Therefore, appellants claim that the representations contained in the news articles were false and that the Browns knew they were false when made. Further, they contend that the statements were made with the intent to induce potential season ticket holders, such as appellants, to purchase tickets and that they did so to their detriment. The Browns, on the other hand, contend that the statements were true when made and that the statements themselves were conditional. We disagree.
Our understanding of the statements relied upon by the appellants is that it was the sale of the team that was conditional, not the move. In opposition to the Browns' motion, appellants appended a document entitled “Notice and Statement of Reasons of the Cleveland Browns Supporting Relocation of Franchise to Baltimore” submitted to NFL Commissioner Paul Tagliabue on November 4, 1995. In that document, the Browns outline a long-standing struggle with the city on the viability of the Browns' remaining in Cleveland. This document, in conjunction with the news articles stating the opposite, creates an issue of fact precluding summary judgment.
Thus, we find that summary judgment was inappropriately granted on appellants' claim of fraud.
Consequently, appellants' first assignment of error is well taken in part and is therefore sustained to the extent discussed above.
Appellants' second assignment of error and the Browns' cross-assignment of error are related and will be discussed together. Appellants contend that class action status should have been granted in full and not merely for discovery purposes, while the Browns maintain that class action status was erroneously conferred in the first instance.
The class action is an invention of equity, designed to facilitate adjudication of disputes involving common issues between multiple parties in a single action. Planned Parenthood Assn. Of Cincinnati, Inc. v. Project Jericho (1990), 52 Ohio St.3d 56, 62, 556 N.E.2d 157, 163-164. Civ.R. 23 governs class actions and provides:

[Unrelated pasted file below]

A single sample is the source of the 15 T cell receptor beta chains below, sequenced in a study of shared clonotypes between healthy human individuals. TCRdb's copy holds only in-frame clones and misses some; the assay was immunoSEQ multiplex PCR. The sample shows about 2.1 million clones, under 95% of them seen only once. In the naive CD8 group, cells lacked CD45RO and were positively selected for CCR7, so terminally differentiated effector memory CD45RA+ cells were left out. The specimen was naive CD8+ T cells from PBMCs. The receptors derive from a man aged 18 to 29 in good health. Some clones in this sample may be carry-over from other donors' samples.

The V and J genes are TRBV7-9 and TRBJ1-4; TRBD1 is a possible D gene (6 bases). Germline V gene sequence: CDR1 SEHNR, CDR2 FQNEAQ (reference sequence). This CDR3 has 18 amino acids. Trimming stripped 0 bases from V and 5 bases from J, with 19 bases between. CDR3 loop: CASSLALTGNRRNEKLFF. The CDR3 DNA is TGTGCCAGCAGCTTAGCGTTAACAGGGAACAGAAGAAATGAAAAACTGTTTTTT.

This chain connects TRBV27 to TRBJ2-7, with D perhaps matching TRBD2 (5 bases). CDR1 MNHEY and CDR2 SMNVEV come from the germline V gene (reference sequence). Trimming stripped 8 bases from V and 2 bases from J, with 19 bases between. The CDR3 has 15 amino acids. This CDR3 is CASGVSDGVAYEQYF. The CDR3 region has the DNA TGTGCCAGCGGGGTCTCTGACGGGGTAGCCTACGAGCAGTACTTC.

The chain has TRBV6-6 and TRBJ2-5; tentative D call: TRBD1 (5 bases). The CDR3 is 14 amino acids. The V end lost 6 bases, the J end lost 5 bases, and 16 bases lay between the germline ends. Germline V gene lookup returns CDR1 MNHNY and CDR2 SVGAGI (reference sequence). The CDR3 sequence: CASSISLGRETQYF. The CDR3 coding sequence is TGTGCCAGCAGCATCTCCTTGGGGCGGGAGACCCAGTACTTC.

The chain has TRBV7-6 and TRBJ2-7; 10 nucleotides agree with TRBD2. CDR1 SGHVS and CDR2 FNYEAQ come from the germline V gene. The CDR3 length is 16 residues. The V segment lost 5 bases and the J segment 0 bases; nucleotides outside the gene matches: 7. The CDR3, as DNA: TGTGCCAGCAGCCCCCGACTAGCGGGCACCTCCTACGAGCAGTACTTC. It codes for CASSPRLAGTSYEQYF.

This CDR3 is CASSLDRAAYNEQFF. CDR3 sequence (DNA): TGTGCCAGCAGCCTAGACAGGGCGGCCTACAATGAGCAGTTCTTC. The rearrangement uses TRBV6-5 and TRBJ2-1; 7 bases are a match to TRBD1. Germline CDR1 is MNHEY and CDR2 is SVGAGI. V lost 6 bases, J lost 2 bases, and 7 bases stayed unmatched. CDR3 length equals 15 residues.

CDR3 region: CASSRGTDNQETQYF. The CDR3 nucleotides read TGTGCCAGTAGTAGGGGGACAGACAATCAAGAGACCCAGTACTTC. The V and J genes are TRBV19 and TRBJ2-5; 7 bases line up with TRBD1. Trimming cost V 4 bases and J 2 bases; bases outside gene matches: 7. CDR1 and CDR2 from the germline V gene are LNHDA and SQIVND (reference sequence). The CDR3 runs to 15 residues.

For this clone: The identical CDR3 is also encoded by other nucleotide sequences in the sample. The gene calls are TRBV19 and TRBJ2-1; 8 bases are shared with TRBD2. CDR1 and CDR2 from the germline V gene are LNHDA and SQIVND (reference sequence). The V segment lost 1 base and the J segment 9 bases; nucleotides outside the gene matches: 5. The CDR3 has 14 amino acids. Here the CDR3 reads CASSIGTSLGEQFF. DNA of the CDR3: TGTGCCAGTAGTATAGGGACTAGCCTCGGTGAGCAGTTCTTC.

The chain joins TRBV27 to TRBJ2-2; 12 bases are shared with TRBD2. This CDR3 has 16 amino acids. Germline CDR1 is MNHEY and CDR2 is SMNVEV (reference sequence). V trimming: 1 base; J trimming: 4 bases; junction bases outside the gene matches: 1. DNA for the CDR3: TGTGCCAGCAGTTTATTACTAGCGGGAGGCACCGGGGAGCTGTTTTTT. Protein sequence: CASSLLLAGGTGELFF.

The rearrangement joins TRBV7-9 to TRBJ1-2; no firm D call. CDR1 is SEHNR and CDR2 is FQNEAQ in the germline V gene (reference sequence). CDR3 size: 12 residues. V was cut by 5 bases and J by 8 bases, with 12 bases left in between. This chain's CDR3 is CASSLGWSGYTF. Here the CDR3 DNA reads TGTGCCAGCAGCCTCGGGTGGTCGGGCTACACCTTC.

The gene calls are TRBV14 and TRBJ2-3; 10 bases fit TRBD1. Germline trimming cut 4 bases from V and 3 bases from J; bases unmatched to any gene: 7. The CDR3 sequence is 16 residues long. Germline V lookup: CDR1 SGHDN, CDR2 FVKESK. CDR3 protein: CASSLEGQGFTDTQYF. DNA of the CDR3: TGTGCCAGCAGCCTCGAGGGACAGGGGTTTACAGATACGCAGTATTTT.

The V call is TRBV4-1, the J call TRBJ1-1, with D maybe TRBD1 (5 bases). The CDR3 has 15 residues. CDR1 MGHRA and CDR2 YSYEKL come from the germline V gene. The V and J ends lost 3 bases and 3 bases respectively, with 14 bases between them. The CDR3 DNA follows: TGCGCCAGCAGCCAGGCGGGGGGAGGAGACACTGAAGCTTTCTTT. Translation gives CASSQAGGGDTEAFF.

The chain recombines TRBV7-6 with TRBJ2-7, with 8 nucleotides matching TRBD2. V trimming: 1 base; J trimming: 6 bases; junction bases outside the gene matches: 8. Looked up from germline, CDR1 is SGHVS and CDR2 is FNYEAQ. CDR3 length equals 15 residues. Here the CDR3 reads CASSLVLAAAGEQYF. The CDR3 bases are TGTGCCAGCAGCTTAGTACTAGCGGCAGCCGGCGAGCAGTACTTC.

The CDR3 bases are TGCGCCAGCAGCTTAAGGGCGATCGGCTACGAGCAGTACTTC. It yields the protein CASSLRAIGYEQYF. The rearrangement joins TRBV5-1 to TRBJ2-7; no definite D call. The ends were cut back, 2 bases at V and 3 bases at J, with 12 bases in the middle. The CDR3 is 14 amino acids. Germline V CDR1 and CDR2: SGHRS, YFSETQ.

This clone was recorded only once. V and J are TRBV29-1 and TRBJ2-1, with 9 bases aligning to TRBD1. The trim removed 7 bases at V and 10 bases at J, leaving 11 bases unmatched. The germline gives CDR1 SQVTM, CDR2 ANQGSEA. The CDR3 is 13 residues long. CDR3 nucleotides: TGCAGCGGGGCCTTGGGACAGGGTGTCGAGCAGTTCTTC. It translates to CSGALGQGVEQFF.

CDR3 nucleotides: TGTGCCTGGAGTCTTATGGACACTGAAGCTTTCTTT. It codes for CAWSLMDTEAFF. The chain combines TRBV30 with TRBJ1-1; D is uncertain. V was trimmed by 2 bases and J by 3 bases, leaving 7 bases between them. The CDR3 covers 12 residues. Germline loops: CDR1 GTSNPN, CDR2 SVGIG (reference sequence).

“(A) Prerequisites to a class action. One or more members of a class may sue * * * as representative parties on behalf of all only if (1) the class is so numerous that joinder of all members is impracticable, (2) there are questions of law or fact common to the class, (3) the claims * * * of the representative parties are typical of the claims * * * of the class, and (4) the representative parties will fairly and adequately protect the interests of the class.”
Additionally, the proposed class must satisfy the requirements of section (B) of this rule, which provides:
“An action may be maintained as a class action if the prerequisites of subdivision (A) are satisfied, and in addition:
“(1) the prosecution of separate actions by or against individual members of the class would create a risk of
“(a) inconsistent or varying adjudications with respect to individual members of the class which would establish incompatible standards of conduct for the party opposing the class; or
“(b) adjudications with respect to individual members of the class which would as a practical matter be dispositive of the interests of the other members not parties to the adjudications or substantially impair or impede their ability to protect their interests; or
“ * * *
“(3) the court finds that the questions of law or fact common to the members of the class predominate over any questions affecting only individual members, and that a class action is superior to other available methods for the fair and efficient adjudication of the controversy. The matters pertinent to the findings include: (a) the interest of members of the class in individually controlling the prosecution * * * of separate actions; (b) the extent and nature of any litigation concerning the controversy already commenced by or against members of the class; (c) the desirability or undesirability of concentrating the litigation of the claims in the particular forum; (d) the difficulties likely to be encountered in the management of a class action.”
A trial court has broad discretion in determining whether a class action may be maintained, a determination that will not be disturbed absent an abuse of that discretion. Hamilton v. Ohio Sav. Bank (1998), 82 Ohio St.3d 67, 70, 694 N.E.2d 442, 447. An abuse of discretion connotes more than an error of law or judgment; it implies an attitude on the part of the trial court that is unreasonable, arbitrary, or unconscionable. Blakemore v. Blakemore (1983), 5 Ohio St.3d 217, 219, 5 OBR 481, 482-483, 450 N.E.2d 1140, 1142.